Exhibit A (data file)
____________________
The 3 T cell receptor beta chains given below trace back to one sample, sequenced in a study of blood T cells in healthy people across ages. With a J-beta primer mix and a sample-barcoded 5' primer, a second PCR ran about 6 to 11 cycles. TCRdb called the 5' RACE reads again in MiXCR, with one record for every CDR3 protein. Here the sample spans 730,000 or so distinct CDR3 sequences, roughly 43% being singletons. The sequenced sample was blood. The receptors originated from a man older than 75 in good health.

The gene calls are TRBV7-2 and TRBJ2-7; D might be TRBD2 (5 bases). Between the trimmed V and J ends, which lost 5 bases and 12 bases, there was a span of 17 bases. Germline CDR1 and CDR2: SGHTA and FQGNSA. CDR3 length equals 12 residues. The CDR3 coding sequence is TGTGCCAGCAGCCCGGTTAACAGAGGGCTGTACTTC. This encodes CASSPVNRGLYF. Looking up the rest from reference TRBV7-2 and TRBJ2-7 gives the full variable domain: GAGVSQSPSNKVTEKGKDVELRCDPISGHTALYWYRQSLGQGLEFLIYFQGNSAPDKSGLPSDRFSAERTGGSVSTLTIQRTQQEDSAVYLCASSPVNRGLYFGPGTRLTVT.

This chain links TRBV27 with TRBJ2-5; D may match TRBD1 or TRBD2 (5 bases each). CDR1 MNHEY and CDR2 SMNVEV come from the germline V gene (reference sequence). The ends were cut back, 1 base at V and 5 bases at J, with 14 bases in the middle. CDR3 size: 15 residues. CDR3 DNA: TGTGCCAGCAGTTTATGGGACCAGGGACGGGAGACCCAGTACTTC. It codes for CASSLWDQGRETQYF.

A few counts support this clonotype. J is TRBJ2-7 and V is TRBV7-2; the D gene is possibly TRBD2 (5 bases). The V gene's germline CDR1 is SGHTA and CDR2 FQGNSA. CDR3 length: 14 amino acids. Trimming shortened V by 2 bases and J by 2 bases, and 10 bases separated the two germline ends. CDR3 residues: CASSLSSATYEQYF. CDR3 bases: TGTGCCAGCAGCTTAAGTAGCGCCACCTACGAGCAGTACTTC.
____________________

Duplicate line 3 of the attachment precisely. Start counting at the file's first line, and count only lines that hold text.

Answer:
This chain links TRBV27 with TRBJ2-5; D may match TRBD1 or TRBD2 (5 bases each). CDR1 MNHEY and CDR2 SMNVEV come from the germline V gene (reference sequence). The ends were cut back, 1 base at V and 5 bases at J, with 14 bases in the middle. CDR3 size: 15 residues. CDR3 DNA: TGTGCCAGCAGTTTATGGGACCAGGGACGGGAGACCCAGTACTTC. It codes for CASSLWDQGRETQYF.